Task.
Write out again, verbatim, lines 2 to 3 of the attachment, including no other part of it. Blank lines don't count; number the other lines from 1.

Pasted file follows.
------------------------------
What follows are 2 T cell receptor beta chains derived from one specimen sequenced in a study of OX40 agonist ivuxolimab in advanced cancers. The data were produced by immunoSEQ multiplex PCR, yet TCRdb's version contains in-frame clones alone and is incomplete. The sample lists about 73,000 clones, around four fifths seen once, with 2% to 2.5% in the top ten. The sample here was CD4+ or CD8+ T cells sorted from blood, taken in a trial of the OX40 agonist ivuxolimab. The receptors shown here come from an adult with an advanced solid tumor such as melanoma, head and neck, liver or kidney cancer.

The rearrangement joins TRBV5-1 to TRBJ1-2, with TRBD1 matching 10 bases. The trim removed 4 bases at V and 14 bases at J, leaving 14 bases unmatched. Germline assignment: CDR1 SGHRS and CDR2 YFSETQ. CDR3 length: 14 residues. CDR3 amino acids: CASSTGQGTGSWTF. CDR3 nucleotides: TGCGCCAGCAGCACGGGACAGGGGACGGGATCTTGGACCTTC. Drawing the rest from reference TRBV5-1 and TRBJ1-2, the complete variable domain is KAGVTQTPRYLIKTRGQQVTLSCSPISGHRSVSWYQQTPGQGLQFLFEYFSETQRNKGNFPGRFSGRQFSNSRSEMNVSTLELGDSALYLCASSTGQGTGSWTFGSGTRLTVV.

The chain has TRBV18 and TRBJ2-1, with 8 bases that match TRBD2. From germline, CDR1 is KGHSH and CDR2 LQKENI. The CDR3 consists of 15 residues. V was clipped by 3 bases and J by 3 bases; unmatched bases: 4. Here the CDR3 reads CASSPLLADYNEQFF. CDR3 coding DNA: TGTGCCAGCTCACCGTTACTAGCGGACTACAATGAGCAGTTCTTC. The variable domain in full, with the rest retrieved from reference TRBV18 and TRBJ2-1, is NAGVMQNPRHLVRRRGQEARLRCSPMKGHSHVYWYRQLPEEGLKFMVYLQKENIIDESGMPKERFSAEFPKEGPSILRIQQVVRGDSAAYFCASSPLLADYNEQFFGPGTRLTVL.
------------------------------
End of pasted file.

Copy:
The rearrangement joins TRBV5-1 to TRBJ1-2, with TRBD1 matching 10 bases. The trim removed 4 bases at V and 14 bases at J, leaving 14 bases unmatched. Germline assignment: CDR1 SGHRS and CDR2 YFSETQ. CDR3 length: 14 residues. CDR3 amino acids: CASSTGQGTGSWTF. CDR3 nucleotides: TGCGCCAGCAGCACGGGACAGGGGACGGGATCTTGGACCTTC. Drawing the rest from reference TRBV5-1 and TRBJ1-2, the complete variable domain is KAGVTQTPRYLIKTRGQQVTLSCSPISGHRSVSWYQQTPGQGLQFLFEYFSETQRNKGNFPGRFSGRQFSNSRSEMNVSTLELGDSALYLCASSTGQGTGSWTFGSGTRLTVV.

The chain has TRBV18 and TRBJ2-1, with 8 bases that match TRBD2. From germline, CDR1 is KGHSH and CDR2 LQKENI. The CDR3 consists of 15 residues. V was clipped by 3 bases and J by 3 bases; unmatched bases: 4. Here the CDR3 reads CASSPLLADYNEQFF. CDR3 coding DNA: TGTGCCAGCTCACCGTTACTAGCGGACTACAATGAGCAGTTCTTC. The variable domain in full, with the rest retrieved from reference TRBV18 and TRBJ2-1, is NAGVMQNPRHLVRRRGQEARLRCSPMKGHSHVYWYRQLPEEGLKFMVYLQKENIIDESGMPKERFSAEFPKEGPSILRIQQVVRGDSAAYFCASSPLLADYNEQFFGPGTRLTVL.